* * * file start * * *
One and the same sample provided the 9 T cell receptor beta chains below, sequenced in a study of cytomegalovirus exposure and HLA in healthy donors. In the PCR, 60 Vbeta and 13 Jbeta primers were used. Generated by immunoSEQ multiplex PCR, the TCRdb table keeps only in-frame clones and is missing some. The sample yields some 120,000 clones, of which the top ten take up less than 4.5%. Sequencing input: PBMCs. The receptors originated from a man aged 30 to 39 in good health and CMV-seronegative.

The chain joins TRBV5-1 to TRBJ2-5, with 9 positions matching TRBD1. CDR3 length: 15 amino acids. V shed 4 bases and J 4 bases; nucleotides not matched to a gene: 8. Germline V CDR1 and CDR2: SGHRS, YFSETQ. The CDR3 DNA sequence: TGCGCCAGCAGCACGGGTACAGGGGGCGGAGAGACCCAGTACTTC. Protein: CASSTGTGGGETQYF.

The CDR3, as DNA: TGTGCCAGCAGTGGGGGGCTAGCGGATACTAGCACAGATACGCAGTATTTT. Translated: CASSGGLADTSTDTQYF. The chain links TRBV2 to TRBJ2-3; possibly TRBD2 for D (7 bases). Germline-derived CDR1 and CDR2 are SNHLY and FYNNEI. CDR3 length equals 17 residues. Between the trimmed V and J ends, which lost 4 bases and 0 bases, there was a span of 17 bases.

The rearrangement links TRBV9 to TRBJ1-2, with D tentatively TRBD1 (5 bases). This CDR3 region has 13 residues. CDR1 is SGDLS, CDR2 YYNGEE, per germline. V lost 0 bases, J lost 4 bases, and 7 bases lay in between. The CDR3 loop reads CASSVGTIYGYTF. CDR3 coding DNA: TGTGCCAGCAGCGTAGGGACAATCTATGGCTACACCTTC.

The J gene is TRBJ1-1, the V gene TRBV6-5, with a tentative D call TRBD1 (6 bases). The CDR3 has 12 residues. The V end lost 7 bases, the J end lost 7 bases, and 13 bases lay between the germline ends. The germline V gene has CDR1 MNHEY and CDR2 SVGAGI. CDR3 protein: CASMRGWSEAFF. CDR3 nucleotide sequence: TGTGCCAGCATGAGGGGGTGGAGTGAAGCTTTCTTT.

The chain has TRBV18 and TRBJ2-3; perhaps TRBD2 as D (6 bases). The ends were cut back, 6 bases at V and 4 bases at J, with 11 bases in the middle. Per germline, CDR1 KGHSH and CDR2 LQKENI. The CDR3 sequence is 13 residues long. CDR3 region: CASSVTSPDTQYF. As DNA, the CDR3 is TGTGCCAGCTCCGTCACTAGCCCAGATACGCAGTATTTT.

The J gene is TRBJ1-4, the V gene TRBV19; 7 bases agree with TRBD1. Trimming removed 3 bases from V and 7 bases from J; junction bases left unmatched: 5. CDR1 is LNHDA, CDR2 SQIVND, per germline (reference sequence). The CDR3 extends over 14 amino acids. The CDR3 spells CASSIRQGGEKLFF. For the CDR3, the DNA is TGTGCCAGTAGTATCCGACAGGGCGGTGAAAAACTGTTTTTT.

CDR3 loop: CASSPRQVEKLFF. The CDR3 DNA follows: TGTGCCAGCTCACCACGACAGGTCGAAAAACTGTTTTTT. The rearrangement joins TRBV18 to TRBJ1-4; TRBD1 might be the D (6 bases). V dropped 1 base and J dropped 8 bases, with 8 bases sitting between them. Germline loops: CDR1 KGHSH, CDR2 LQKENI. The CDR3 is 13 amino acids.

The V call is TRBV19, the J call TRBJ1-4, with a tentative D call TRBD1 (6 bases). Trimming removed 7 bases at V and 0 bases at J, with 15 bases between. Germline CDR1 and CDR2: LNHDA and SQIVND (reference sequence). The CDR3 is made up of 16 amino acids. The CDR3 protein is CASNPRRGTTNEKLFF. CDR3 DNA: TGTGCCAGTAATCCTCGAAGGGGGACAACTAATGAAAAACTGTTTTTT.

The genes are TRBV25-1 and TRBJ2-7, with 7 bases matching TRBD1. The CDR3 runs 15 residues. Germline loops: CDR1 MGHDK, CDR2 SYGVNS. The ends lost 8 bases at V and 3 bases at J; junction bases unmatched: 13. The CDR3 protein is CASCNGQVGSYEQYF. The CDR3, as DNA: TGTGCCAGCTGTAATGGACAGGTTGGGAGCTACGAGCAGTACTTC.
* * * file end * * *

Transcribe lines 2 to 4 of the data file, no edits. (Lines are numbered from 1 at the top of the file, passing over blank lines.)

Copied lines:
The chain joins TRBV5-1 to TRBJ2-5, with 9 positions matching TRBD1. CDR3 length: 15 amino acids. V shed 4 bases and J 4 bases; nucleotides not matched to a gene: 8. Germline V CDR1 and CDR2: SGHRS, YFSETQ. The CDR3 DNA sequence: TGCGCCAGCAGCACGGGTACAGGGGGCGGAGAGACCCAGTACTTC. Protein: CASSTGTGGGETQYF.

The CDR3, as DNA: TGTGCCAGCAGTGGGGGGCTAGCGGATACTAGCACAGATACGCAGTATTTT. Translated: CASSGGLADTSTDTQYF. The chain links TRBV2 to TRBJ2-3; possibly TRBD2 for D (7 bases). Germline-derived CDR1 and CDR2 are SNHLY and FYNNEI. CDR3 length equals 17 residues. Between the trimmed V and J ends, which lost 4 bases and 0 bases, there was a span of 17 bases.

The rearrangement links TRBV9 to TRBJ1-2, with D tentatively TRBD1 (5 bases). This CDR3 region has 13 residues. CDR1 is SGDLS, CDR2 YYNGEE, per germline. V lost 0 bases, J lost 4 bases, and 7 bases lay in between. The CDR3 loop reads CASSVGTIYGYTF. CDR3 coding DNA: TGTGCCAGCAGCGTAGGGACAATCTATGGCTACACCTTC.